In the wave of systemic issues bubbling to the surface of our collective state and national attention, hunger has not been left out. “Because of the pandemic, I cannot buy all the food I need for proper nutrition. I sometimes don’t have enough food, and skip meals.” said Latoya Gilliam.1 The struggle to attain healthy food and balanced diets has long been a struggle for recipients of Supplemental Nutrition Assistance Program (SNAP), but the COVID-19 pandemic has brought the matter to a breaking point for people such as Gilliam and Kayla McCrobie. Their fight to put food on the table for themselves and their families, and the fight of many others in the commonwealth, led them to file a putative class action lawsuit against the United States Department of Agriculture (USDA) and its Secretary, George Ervin Perdue III in Gilliam v. USDA.

The plaintiffs claim that the USDA’s actions toward the Families First Coronavirus Response Act (FFCRA) was “arbitrary and capricious,” leading to Pennsylvania’s Department of Human Services (DHS) being unable to provide “emergency allotments” of additional SNAP benefits to nearly 40 percent of the commonwealth’s recipients.2 The reason for this is that the USDA’s most recent guidance on the distribution of additional emergency allotments to households states that a household cannot receive more than the maximum aid allowed based on family size.3 In other words, if a family received the maximum allowance of SNAP benefits before the pandemic, the USDA declared they are ineligible to receive any additional aid. For example, according to the DHS a family of four in Pennsylvania would be capped at $646/month, with the USDA prohibiting any further aid regardless of circumstance.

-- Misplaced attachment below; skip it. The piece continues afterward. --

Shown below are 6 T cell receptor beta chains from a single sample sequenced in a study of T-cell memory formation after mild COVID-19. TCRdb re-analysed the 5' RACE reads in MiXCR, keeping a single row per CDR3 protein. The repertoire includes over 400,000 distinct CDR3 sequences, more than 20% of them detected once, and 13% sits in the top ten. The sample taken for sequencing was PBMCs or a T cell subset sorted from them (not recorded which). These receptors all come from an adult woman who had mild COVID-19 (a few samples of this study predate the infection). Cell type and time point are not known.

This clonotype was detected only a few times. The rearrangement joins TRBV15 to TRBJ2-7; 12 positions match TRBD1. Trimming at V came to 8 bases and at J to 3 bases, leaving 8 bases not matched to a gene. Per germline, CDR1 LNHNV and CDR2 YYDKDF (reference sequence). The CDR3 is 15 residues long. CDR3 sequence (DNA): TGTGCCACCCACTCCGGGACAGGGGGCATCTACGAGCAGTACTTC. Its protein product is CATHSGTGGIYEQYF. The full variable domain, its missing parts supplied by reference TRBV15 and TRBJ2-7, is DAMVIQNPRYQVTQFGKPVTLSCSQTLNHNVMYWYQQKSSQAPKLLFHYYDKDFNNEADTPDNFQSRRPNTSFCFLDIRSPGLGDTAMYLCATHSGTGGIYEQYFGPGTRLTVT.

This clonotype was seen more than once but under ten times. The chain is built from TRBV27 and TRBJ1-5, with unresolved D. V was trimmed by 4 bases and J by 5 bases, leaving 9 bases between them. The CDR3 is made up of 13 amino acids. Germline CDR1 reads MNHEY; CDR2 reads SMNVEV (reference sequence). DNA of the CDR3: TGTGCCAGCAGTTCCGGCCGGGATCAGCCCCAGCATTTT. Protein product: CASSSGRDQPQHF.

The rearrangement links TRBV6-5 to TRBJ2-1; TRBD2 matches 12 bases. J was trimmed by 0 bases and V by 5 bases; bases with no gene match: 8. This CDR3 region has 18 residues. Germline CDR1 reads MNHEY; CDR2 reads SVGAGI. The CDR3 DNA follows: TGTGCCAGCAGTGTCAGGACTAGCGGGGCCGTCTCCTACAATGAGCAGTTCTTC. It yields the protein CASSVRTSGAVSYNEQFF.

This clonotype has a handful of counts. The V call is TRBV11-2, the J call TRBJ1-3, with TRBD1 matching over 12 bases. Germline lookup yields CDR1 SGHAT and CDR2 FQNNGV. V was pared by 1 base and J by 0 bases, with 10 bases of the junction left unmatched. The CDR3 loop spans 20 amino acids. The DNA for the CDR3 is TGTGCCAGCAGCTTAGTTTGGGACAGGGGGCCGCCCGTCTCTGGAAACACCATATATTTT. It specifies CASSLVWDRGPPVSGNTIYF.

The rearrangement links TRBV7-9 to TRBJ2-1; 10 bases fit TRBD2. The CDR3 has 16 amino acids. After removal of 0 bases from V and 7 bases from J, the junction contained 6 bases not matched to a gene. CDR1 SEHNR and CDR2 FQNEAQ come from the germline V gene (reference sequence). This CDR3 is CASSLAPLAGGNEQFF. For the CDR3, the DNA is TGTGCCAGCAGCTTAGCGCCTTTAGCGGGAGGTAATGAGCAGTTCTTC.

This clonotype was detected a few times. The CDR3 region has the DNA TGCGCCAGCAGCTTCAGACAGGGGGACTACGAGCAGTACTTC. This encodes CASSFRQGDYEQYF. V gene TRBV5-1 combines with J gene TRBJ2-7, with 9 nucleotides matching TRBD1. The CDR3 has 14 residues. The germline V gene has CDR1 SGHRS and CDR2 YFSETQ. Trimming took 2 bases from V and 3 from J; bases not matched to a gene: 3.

This is an important victory not only for the plaintiffs, but for faithed-based advocacy that works on alleviating hunger and eliminating the systemic causes of the plight. The Rev. Patricia Neale, of the ELCA’s Southeastern Pennsylvania Synod, on the behalf of Feast of Justice, is a declarant in the Gilliam v. USDA case. Feast of Justice is based in northeast Philadelphia and provides hunger, education, and life skills counseling programs to its clients. View this video about their ministry in the time of COVID. Neale stated that 1,900 families are served annually, with 40% receiving SNAP. Of those, 75% have a child under 18 or a senior in the household. Before the pandemic Feast of Justice served 285 households per week, with that number skyrocketing to 1,600 households per week with the advent of COVID-19. Eighty percent of those households are new families. These families, struggling to put food on their tables, are dependent upon food pantries now more than ever. SNAP recipients, Neale stated, are not permitted to use their benefits for grocery delivery, a service many have relied upon as the pandemic worsened. The strain placed upon food pantries and their supplying food banks is staggering, though. Philabundance, the local food bank, reported that 70 of its members closed their doors thus far, resulting in Feast of Justice, like so many others, turning away between 50-100 households per opening.4 The ability of the commonwealth to distribute additional emergency allotments to the poorest SNAP recipients will not only help to alleviate their food insecurity, but also the strain placed upon our food banks and pantries.